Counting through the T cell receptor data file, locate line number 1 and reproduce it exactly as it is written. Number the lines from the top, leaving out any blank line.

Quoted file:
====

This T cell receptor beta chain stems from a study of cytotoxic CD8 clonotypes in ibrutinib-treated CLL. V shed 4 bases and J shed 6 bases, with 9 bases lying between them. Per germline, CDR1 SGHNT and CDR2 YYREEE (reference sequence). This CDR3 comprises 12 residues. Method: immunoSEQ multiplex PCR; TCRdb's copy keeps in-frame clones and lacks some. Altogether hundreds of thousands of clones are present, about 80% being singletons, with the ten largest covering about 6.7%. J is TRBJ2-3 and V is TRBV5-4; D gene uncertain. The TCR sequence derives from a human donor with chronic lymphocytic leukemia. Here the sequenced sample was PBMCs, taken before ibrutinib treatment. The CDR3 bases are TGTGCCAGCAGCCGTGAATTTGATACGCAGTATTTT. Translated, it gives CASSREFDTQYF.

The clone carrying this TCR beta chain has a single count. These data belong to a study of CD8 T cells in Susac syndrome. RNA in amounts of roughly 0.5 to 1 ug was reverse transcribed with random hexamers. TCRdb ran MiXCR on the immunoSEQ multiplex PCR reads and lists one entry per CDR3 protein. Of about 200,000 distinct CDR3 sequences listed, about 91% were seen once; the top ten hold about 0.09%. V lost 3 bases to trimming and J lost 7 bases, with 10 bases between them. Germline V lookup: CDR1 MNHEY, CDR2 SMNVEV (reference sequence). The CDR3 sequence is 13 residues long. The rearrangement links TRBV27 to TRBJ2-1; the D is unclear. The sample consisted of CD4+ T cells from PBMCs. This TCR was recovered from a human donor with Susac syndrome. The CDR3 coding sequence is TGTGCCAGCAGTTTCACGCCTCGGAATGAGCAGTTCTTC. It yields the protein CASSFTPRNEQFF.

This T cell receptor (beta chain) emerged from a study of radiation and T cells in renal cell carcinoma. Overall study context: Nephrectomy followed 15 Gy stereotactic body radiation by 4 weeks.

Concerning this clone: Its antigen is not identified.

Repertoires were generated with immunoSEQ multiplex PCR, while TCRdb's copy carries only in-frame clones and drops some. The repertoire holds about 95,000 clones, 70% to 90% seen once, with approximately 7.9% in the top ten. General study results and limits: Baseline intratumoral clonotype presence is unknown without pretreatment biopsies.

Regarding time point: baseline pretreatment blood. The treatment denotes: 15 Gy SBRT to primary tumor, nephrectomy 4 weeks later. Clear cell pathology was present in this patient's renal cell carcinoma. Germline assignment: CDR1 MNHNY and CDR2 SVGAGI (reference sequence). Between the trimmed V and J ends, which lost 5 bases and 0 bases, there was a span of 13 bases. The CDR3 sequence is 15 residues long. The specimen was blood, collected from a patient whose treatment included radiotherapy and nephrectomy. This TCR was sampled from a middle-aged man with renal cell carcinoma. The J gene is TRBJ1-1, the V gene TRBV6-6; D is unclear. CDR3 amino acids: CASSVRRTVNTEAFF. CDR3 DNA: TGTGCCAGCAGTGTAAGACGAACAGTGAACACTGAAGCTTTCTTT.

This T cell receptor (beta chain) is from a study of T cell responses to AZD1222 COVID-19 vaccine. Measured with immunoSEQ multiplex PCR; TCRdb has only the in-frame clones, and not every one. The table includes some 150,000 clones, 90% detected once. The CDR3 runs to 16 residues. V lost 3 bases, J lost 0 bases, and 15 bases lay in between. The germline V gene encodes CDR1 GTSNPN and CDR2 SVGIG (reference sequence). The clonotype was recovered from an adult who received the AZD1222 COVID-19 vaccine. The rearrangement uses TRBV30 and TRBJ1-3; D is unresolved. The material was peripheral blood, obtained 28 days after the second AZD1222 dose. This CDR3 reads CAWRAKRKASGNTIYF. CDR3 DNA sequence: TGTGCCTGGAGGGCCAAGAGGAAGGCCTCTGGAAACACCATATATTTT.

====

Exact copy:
This T cell receptor beta chain stems from a study of cytotoxic CD8 clonotypes in ibrutinib-treated CLL. V shed 4 bases and J shed 6 bases, with 9 bases lying between them. Per germline, CDR1 SGHNT and CDR2 YYREEE (reference sequence). This CDR3 comprises 12 residues. Method: immunoSEQ multiplex PCR; TCRdb's copy keeps in-frame clones and lacks some. Altogether hundreds of thousands of clones are present, about 80% being singletons, with the ten largest covering about 6.7%. J is TRBJ2-3 and V is TRBV5-4; D gene uncertain. The TCR sequence derives from a human donor with chronic lymphocytic leukemia. Here the sequenced sample was PBMCs, taken before ibrutinib treatment. The CDR3 bases are TGTGCCAGCAGCCGTGAATTTGATACGCAGTATTTT. Translated, it gives CASSREFDTQYF.